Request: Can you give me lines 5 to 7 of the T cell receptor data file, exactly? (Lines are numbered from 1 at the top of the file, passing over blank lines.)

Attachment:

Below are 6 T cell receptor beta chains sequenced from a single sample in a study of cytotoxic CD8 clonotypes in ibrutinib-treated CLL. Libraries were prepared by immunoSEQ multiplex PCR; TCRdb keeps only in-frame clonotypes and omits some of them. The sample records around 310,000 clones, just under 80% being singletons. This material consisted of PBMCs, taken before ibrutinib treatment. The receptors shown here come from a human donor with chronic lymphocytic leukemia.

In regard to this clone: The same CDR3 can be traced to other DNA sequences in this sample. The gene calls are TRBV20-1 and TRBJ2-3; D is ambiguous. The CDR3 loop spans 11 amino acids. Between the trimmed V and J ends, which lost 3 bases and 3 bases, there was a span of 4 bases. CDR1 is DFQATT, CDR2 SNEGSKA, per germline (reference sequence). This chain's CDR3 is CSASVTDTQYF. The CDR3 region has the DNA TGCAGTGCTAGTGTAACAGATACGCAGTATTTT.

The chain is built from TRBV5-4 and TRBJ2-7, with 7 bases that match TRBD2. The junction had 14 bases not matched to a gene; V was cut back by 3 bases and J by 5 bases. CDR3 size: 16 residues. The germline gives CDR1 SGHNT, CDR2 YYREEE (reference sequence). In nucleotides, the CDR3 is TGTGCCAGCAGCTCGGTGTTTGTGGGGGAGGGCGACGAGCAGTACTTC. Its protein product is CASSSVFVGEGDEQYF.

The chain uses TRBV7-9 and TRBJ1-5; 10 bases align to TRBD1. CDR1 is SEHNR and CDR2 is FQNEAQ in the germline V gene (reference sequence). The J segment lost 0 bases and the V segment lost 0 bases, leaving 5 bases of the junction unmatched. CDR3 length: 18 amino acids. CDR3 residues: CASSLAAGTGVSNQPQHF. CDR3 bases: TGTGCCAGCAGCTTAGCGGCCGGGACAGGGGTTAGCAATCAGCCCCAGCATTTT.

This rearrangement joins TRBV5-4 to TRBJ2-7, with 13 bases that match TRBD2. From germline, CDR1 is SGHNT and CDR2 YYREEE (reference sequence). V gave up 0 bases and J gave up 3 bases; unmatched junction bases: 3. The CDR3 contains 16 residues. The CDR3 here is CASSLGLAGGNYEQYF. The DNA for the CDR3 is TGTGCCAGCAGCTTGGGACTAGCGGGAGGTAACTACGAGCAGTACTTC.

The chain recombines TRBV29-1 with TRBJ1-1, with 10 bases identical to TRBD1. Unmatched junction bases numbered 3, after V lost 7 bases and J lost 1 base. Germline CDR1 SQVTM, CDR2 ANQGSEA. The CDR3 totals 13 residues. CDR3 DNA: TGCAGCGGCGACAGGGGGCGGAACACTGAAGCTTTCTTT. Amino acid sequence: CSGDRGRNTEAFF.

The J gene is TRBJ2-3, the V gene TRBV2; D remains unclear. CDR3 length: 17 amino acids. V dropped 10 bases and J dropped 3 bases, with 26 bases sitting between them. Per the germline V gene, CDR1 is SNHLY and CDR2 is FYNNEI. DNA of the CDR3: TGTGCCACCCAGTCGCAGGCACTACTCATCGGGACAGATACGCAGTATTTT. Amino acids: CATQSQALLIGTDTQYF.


This rearrangement joins TRBV5-4 to TRBJ2-7, with 13 bases that match TRBD2. From germline, CDR1 is SGHNT and CDR2 YYREEE (reference sequence). V gave up 0 bases and J gave up 3 bases; unmatched junction bases: 3. The CDR3 contains 16 residues. The CDR3 here is CASSLGLAGGNYEQYF. The DNA for the CDR3 is TGTGCCAGCAGCTTGGGACTAGCGGGAGGTAACTACGAGCAGTACTTC.

The chain recombines TRBV29-1 with TRBJ1-1, with 10 bases identical to TRBD1. Unmatched junction bases numbered 3, after V lost 7 bases and J lost 1 base. Germline CDR1 SQVTM, CDR2 ANQGSEA. The CDR3 totals 13 residues. CDR3 DNA: TGCAGCGGCGACAGGGGGCGGAACACTGAAGCTTTCTTT. Amino acid sequence: CSGDRGRNTEAFF.

The J gene is TRBJ2-3, the V gene TRBV2; D remains unclear. CDR3 length: 17 amino acids. V dropped 10 bases and J dropped 3 bases, with 26 bases sitting between them. Per the germline V gene, CDR1 is SNHLY and CDR2 is FYNNEI. DNA of the CDR3: TGTGCCACCCAGTCGCAGGCACTACTCATCGGGACAGATACGCAGTATTTT. Amino acids: CATQSQALLIGTDTQYF.